Substation1
Dictionary of Electrical Engineering

Commonly used terms in the Electrical industry.

active power line conditioner

a device which senses disturbances on a power line and injects compensating voltages or currents to restore the line's proper waveform.

air-gap line
the line that is obtained by continuing the linear portion of the saturation curve of a synchronous machine or a DC machine. The figure shows a plot of generated voltage vs. field current at constant machine speed. Initially, an increase in field current yields a linear increase in the generated voltage, but as the iron becomes saturated, the voltage rolls off. The air-gap line gives the voltage that would be obtained without saturation.
asymmetric digital subscriber line (ADSL)
a digital subscriber line (DSL) in which the rate from central switching office (CO) to customer premise is much faster than the rate from customer premise to CO.
balanced line
symmetric multiconductor transmission line in which the voltage on each conductor along the transmission line
has the same magnitude, but the phases are such that the voltage would sum to zero. In a two conductor transmission line, the voltages would be equal and 180 degrees out of phase. This is the equivalent of a virtual ground plane or zero E-field plane at the geometric center plane of the transmission line cross section, or balanced with respect to virtual ground. Balanced wiring configurations are often used to prevent noise problems such as ground loops. Contrast with unbalanced line.
branch line coupler
coupler comprised of four transmission lines, each of 90. electrical length, arranged in a cascaded configuration with the end of the last transmission line section connected to the beginning of the first transmission line to form a closed path. The input, coupled, direct, and isolated ports are located at the connection point of one transmission line with the next one.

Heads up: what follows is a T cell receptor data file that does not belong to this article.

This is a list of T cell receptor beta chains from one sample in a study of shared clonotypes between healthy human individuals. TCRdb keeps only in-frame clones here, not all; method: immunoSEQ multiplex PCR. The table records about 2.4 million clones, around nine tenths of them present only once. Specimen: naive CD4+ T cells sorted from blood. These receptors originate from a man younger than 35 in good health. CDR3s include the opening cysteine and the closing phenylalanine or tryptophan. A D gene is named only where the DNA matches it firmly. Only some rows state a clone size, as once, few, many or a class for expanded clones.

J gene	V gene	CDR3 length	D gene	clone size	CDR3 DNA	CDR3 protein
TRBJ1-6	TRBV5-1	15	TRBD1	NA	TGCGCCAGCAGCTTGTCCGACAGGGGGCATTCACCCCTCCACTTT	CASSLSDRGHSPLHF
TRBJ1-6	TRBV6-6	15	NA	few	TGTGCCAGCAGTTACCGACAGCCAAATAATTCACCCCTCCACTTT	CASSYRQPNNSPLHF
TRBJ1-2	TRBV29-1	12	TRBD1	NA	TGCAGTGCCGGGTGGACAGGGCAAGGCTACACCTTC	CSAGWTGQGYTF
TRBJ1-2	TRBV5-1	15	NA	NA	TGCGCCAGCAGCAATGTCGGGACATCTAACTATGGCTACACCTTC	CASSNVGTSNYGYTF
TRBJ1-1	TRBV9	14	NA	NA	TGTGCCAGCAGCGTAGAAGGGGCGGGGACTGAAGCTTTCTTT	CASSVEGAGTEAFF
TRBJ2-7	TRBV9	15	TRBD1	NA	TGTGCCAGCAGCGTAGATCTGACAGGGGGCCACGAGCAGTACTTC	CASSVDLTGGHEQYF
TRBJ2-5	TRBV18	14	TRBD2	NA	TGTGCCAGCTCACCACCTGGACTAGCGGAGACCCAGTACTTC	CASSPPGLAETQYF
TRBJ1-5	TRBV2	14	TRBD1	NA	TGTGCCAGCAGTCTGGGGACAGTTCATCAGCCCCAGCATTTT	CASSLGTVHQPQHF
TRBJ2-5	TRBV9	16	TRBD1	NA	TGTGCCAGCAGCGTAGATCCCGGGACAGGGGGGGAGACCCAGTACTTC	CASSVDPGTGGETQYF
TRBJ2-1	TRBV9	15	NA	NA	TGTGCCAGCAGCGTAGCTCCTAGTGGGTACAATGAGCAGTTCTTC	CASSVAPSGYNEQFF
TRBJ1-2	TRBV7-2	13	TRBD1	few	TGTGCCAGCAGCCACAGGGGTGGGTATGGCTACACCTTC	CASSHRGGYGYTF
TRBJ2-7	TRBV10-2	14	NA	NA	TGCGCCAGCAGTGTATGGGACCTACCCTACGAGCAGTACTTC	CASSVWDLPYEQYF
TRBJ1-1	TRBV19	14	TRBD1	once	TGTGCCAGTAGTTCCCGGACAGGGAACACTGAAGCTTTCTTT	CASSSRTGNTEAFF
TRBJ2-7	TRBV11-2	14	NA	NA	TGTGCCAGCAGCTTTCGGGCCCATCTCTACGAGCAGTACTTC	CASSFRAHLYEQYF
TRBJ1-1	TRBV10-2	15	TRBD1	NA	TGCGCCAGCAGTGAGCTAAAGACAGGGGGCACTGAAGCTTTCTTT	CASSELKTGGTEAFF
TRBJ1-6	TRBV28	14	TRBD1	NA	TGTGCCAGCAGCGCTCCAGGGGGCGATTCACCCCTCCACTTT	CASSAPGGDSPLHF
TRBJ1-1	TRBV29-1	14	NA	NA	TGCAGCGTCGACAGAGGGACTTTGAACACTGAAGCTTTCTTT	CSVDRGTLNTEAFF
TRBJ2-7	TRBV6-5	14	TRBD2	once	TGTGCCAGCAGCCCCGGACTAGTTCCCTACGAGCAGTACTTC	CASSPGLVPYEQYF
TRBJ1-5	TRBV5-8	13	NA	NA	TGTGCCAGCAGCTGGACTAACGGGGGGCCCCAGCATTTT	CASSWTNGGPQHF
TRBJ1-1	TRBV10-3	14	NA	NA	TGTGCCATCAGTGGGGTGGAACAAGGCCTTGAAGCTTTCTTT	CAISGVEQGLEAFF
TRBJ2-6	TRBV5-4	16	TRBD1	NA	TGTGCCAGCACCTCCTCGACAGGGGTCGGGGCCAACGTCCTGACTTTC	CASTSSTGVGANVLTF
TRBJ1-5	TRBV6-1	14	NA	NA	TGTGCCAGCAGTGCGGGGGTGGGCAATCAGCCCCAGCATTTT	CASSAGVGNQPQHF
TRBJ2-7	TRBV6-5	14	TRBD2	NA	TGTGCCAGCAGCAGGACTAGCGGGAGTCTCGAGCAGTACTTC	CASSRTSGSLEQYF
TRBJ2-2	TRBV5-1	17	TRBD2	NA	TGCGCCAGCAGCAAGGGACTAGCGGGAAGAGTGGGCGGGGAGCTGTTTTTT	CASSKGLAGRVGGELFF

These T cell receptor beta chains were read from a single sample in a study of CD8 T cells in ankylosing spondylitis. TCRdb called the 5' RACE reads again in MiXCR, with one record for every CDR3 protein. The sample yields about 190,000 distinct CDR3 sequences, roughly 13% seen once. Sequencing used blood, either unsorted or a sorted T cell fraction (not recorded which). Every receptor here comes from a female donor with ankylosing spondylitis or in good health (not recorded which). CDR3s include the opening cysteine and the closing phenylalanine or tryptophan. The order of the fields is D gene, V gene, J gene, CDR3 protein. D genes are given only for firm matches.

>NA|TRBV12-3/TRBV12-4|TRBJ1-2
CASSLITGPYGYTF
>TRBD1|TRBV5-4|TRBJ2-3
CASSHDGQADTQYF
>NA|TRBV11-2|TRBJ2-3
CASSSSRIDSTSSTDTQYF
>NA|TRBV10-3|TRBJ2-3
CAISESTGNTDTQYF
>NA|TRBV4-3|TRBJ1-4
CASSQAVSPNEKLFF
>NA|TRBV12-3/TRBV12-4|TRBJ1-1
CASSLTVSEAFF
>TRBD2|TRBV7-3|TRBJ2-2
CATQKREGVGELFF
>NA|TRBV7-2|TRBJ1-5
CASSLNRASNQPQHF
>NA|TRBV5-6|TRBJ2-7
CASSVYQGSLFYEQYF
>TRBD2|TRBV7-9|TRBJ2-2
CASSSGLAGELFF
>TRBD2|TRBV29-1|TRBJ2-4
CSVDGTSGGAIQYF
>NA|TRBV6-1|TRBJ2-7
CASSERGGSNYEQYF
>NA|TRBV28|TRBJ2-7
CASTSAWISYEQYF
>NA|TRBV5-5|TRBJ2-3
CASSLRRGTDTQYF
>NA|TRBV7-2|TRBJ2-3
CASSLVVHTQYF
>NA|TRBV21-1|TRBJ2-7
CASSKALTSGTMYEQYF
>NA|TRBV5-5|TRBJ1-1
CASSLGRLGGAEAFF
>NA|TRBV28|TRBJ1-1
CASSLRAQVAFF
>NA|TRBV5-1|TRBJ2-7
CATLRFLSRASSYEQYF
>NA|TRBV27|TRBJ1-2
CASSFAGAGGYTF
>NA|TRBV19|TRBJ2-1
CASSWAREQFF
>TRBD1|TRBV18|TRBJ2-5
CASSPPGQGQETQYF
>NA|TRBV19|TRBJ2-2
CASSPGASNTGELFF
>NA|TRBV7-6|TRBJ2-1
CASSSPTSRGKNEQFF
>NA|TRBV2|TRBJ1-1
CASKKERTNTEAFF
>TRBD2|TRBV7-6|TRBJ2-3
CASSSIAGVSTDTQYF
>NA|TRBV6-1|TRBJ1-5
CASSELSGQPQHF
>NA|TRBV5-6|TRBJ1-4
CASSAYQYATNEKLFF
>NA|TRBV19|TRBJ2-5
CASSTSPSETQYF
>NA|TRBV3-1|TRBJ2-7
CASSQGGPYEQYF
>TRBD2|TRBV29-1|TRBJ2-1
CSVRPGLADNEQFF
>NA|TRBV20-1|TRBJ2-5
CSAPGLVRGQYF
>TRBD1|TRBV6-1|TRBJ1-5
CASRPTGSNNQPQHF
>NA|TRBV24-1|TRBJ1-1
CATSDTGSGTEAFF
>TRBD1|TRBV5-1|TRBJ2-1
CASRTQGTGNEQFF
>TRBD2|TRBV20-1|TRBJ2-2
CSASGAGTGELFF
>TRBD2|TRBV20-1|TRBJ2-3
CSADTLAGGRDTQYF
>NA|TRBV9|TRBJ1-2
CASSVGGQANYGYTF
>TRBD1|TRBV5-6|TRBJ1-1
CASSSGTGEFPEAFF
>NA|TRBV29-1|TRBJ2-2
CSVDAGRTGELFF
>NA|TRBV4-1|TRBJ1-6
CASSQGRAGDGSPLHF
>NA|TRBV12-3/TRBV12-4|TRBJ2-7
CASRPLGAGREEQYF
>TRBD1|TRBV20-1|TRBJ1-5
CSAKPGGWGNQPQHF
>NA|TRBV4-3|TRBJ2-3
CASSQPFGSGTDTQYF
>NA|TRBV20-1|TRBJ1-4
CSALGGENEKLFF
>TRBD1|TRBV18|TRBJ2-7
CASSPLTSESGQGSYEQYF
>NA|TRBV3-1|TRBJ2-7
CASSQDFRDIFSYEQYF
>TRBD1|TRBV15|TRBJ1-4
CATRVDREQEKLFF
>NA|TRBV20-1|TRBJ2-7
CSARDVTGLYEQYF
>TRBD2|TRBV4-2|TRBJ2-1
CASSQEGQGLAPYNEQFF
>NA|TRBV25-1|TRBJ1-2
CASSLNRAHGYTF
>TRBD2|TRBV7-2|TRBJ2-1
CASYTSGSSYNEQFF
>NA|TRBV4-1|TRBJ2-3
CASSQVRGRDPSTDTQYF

coupled line filter
a type of microstrip or stripline filter that is composed of parallel transmission lines. Bandwidth is controlled by adjusting the transmission line spacing. Wider bandwidths are obtained by tighter coupling. A two-port circuit is formed by terminating two of the four ports in either open or short circuits, which leaves ten possible combinations. Different combinations are used to synthesize low-pass, bandpass, all pass, and all stop frequency responses.
coupled lines
the electromagnetic field of two unshielded transmission lines in proximity can interact with each other to form coupled lines. Usually three conductors are needed. Examples of coupled lines are coupled microstrip lines and coupled striplines.
electronic nonlinear response
the nonlinear optical response resulting from the motion of bound electrons. It is characterized by moderately large response and very short (several fs) response times.
flux line

See direction line
G-line
a line of the mercury spectrum corresponding to a wavelength of about 436 nm.
hot line work
work performed on energized electric power lines. See glove, hot stick, bare-hand.
I-line
a line of the mercury spectrum corresponding to a wavelength of about 365 nm.
line
(1) on a bus structure, one wire of the bus, which may be used for transmitting a datum, a bit of an address, or a control signal.

(2) in a cache, a group of words from successive locations in memory stored in cache memory together with an associated
tag, which contains the starting memory reference address for the group.

(3) a power-carrying conductor or group of conductors. line broadening nonzero spectral width of an absorbing or emitting transition; caused by many physical effects.
line conditioner

See power conditioner
line drop compensator
a multiply-tapped autotransformer equipped with a load-sensing relay which will adjust the line voltage to compensate for the impedance drop in the circuit between the device and the load center.
line impedance stabilization network (LISN)
a network designed to present a defined impedance at high frequency to a device under test, to filter any existing noise on the power mains, and to provide a 50 Ω impedance to the noise receiver.
line of sight (LOS)
the shortest possible straight line that can be envisioned, regardless of possible obstacles in the way, between a transmitter and a receiver. If a line of sight between transmitter and receiver is not blocked, the strongest signal will be received from the line-of-sight direction.
line outage distribution factor
a ratio used in contingency analysis. Given two parallel lines in a power system called x and y, assume that line y is removed from service. The line outage distribution factor of line x for the outage of line y is the ratio of the change in power flow on line x to the flow on line y before the outage.
line to line fault
a fault on a three phase power line in which two conductors have become connected.
line-connected reactor

See shunt reactor